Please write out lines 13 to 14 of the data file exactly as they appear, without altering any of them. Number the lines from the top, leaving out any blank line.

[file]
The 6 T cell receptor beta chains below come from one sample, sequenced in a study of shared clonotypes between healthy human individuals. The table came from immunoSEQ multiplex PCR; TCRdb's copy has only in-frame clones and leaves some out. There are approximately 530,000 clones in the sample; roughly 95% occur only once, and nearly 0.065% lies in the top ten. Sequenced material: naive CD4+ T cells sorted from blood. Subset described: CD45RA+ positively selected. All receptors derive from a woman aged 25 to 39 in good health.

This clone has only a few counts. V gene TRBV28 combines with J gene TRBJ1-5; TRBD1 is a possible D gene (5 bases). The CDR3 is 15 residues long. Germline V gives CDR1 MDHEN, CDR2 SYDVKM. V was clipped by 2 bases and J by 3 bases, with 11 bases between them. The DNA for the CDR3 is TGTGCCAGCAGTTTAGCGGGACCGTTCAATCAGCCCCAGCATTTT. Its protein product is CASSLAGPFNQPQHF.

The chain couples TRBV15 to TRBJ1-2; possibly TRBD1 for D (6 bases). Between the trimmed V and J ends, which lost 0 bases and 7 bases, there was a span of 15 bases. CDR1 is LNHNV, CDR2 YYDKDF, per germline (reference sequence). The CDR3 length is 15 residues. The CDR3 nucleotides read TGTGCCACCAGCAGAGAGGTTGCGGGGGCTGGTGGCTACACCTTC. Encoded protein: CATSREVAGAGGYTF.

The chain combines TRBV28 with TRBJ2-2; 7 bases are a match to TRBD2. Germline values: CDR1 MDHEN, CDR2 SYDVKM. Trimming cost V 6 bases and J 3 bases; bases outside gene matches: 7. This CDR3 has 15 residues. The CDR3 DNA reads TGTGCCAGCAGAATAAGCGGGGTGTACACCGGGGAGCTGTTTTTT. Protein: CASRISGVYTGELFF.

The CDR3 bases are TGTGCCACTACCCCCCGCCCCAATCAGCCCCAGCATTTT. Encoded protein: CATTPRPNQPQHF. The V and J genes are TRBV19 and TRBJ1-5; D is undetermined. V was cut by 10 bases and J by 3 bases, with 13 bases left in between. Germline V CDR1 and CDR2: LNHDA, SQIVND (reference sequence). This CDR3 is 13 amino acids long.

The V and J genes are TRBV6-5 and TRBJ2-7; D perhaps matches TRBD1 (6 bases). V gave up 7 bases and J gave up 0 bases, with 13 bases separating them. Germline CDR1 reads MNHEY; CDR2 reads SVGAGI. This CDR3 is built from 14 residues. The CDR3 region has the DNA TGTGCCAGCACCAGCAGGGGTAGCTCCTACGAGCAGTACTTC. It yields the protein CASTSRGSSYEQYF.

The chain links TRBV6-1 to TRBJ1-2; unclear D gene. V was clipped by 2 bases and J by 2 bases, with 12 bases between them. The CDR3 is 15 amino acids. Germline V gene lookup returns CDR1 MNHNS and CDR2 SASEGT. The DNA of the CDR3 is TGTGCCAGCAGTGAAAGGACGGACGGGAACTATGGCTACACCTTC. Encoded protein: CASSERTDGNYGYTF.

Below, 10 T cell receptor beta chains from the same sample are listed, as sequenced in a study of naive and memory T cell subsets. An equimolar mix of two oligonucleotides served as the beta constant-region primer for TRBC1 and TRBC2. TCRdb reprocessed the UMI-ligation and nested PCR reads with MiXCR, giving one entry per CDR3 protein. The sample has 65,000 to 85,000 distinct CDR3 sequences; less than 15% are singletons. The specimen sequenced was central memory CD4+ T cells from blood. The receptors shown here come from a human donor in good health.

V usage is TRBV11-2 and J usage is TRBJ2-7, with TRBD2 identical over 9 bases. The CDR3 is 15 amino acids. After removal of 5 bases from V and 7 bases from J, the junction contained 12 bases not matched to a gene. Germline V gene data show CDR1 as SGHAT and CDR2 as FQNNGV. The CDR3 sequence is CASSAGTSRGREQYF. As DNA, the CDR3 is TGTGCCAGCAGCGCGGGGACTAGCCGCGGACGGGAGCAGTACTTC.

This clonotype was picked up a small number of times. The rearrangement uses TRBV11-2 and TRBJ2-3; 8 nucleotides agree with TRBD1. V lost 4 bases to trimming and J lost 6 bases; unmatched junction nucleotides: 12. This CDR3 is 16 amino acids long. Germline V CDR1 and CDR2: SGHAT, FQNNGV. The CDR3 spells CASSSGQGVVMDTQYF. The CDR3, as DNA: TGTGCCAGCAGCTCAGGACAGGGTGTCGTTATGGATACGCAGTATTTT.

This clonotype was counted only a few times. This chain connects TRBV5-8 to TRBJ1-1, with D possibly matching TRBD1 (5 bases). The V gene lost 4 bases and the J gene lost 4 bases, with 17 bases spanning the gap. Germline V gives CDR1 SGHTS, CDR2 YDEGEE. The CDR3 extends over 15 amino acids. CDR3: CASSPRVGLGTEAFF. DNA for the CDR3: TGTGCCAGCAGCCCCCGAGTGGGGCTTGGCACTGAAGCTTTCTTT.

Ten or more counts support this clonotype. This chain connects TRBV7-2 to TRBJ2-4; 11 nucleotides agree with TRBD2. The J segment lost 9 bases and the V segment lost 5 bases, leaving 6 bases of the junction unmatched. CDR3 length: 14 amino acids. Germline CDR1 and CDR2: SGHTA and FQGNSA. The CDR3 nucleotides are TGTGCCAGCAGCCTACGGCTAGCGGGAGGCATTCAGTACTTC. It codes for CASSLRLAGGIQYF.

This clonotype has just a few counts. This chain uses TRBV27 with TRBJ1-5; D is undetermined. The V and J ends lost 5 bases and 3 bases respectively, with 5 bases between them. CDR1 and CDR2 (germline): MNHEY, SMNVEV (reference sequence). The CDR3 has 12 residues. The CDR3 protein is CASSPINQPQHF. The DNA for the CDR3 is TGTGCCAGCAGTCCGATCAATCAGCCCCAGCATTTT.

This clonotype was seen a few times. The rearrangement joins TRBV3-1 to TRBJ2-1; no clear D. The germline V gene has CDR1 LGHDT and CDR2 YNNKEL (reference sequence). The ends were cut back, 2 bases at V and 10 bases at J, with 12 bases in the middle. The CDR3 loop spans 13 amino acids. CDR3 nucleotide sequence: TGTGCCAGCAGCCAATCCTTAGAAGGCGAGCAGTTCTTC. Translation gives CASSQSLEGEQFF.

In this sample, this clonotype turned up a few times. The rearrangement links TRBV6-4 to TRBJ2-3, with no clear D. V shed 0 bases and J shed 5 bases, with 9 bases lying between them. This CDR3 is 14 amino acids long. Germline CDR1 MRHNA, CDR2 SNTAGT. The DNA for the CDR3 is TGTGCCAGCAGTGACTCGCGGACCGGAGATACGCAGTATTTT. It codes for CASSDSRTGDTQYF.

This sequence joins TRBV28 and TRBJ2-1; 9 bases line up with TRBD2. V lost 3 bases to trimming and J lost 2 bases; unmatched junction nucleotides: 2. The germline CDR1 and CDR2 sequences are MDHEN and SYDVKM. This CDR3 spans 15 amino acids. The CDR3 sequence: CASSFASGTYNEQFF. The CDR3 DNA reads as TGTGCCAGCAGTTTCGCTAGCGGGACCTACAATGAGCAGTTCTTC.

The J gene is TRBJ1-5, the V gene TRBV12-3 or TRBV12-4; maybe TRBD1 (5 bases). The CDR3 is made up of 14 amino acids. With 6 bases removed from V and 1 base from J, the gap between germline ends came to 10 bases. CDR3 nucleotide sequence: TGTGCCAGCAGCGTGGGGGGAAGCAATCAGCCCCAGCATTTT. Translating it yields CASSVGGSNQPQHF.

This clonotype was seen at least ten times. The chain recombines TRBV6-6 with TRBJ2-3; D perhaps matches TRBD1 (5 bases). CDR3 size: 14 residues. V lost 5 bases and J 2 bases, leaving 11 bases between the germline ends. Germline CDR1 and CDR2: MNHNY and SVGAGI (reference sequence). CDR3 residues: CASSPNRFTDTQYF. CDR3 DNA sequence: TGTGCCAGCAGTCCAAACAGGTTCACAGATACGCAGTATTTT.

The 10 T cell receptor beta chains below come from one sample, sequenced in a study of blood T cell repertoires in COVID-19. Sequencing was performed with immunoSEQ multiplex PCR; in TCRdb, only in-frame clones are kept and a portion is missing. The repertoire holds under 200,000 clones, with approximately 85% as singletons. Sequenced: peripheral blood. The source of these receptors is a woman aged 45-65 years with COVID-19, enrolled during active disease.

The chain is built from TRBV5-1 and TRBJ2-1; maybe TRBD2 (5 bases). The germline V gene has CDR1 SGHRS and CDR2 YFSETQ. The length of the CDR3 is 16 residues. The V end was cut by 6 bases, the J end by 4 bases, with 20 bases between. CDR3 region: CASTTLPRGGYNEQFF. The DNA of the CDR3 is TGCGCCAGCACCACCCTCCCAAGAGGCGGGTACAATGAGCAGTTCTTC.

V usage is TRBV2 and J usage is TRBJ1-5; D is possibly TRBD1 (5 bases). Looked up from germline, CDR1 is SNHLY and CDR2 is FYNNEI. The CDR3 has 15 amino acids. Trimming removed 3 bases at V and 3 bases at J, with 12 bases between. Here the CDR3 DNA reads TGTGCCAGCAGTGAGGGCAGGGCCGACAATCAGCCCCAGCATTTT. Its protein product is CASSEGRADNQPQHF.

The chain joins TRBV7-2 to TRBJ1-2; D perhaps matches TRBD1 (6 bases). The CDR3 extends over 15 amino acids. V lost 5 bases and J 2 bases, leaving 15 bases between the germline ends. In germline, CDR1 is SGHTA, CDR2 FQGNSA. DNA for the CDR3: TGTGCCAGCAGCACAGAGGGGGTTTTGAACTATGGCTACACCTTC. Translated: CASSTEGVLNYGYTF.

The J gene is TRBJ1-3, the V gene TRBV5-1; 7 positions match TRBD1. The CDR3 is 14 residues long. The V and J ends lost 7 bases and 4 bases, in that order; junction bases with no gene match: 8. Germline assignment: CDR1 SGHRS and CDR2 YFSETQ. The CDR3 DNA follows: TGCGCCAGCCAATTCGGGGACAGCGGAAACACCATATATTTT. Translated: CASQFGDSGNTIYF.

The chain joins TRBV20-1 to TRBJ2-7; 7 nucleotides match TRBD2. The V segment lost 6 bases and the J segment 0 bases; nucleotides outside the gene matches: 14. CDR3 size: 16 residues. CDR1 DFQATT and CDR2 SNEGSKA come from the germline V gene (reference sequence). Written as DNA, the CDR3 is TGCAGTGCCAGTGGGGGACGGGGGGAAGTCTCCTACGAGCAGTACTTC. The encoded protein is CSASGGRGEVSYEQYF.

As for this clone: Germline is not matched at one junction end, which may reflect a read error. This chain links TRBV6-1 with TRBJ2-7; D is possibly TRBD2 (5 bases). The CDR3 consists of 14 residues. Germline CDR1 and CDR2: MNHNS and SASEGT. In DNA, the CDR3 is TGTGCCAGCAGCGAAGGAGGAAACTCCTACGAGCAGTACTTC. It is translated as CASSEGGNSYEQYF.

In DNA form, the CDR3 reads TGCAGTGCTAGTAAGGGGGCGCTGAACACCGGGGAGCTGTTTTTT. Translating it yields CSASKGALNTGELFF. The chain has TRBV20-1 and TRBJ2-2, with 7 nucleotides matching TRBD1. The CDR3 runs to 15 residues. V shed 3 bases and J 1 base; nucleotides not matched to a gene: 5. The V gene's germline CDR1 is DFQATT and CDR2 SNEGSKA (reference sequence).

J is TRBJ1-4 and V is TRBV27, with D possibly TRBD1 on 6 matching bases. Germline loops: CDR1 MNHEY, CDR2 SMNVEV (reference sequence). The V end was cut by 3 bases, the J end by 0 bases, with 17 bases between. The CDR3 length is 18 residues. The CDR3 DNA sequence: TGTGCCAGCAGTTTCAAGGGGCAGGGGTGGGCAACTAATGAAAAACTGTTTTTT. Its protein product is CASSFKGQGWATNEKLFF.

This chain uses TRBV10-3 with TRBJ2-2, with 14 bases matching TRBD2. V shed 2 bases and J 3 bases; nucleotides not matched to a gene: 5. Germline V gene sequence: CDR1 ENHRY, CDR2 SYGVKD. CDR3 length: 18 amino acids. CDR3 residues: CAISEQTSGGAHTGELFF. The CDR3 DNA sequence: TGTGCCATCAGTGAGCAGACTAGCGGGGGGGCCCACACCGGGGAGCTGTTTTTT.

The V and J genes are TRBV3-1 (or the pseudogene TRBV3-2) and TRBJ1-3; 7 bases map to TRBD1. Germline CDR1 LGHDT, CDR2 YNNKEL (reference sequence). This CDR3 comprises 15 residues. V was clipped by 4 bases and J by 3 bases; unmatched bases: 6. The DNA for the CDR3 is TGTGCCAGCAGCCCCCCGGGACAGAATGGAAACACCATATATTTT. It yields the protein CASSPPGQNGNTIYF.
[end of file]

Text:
This clonotype has just a few counts. This chain uses TRBV27 with TRBJ1-5; D is undetermined. The V and J ends lost 5 bases and 3 bases respectively, with 5 bases between them. CDR1 and CDR2 (germline): MNHEY, SMNVEV (reference sequence). The CDR3 has 12 residues. The CDR3 protein is CASSPINQPQHF. The DNA for the CDR3 is TGTGCCAGCAGTCCGATCAATCAGCCCCAGCATTTT.

This clonotype was seen a few times. The rearrangement joins TRBV3-1 to TRBJ2-1; no clear D. The germline V gene has CDR1 LGHDT and CDR2 YNNKEL (reference sequence). The ends were cut back, 2 bases at V and 10 bases at J, with 12 bases in the middle. The CDR3 loop spans 13 amino acids. CDR3 nucleotide sequence: TGTGCCAGCAGCCAATCCTTAGAAGGCGAGCAGTTCTTC. Translation gives CASSQSLEGEQFF.